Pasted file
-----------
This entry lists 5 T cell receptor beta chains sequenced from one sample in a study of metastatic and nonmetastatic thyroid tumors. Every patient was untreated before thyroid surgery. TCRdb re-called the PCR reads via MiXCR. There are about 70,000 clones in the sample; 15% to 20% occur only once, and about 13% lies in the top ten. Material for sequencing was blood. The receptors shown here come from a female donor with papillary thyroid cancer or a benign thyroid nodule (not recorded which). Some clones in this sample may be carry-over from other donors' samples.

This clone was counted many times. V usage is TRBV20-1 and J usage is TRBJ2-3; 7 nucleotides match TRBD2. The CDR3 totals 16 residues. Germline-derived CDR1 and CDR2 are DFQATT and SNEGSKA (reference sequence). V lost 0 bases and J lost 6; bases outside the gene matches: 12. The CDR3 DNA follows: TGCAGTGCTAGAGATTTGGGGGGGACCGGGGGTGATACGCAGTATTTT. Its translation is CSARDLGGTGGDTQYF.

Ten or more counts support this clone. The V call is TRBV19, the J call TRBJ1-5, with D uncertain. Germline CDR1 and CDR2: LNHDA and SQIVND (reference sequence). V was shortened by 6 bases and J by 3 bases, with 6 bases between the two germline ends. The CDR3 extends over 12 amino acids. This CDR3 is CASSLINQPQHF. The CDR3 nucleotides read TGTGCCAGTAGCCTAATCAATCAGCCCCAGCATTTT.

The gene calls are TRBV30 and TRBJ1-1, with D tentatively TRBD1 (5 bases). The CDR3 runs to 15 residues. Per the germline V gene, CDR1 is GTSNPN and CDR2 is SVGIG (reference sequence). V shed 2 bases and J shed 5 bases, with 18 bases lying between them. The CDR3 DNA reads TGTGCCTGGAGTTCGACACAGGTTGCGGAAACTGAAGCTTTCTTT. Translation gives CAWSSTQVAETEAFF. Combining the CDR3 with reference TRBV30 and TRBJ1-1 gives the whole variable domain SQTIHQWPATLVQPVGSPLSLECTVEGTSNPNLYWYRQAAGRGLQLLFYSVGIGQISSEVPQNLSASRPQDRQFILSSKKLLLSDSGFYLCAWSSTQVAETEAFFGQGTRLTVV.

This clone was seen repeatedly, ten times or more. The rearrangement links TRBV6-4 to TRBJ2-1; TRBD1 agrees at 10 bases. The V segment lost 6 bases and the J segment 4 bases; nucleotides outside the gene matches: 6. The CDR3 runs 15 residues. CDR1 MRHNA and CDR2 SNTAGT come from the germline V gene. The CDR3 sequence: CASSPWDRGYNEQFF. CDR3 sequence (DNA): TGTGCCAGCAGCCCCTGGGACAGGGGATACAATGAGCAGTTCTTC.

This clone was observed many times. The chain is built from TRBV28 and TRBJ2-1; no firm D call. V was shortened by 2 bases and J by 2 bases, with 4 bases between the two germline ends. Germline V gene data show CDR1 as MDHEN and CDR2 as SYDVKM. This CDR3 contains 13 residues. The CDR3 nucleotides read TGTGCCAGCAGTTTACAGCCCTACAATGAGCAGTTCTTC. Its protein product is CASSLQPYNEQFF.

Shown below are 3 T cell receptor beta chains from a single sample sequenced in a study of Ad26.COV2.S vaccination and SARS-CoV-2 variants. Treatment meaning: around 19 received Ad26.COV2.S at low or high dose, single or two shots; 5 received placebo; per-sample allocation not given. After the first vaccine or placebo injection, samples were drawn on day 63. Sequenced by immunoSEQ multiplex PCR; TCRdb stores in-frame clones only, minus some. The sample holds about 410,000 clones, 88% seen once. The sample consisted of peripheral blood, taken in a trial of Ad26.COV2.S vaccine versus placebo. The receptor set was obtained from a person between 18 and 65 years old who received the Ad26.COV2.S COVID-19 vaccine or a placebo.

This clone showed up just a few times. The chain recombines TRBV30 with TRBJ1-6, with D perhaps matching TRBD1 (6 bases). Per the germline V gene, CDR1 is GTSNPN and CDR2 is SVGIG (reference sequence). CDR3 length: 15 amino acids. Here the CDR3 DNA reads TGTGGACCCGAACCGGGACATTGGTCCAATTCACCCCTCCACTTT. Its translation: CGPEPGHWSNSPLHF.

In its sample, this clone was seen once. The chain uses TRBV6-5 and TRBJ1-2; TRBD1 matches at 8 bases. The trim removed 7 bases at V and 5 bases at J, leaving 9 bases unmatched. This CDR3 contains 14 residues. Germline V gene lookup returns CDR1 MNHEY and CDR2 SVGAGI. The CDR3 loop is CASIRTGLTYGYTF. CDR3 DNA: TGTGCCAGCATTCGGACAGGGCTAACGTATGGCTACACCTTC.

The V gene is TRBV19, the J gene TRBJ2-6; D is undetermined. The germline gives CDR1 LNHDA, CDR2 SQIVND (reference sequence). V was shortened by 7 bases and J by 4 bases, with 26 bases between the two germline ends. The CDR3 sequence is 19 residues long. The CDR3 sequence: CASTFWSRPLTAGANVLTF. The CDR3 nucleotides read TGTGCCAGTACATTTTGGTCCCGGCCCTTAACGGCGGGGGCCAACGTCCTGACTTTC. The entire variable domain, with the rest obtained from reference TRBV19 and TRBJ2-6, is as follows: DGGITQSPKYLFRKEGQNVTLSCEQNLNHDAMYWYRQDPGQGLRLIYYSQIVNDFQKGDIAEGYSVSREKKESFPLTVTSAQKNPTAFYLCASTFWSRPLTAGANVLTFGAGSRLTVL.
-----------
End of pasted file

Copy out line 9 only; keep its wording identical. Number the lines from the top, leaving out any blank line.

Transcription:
In its sample, this clone was seen once. The chain uses TRBV6-5 and TRBJ1-2; TRBD1 matches at 8 bases. The trim removed 7 bases at V and 5 bases at J, leaving 9 bases unmatched. This CDR3 contains 14 residues. Germline V gene lookup returns CDR1 MNHEY and CDR2 SVGAGI. The CDR3 loop is CASIRTGLTYGYTF. CDR3 DNA: TGTGCCAGCATTCGGACAGGGCTAACGTATGGCTACACCTTC.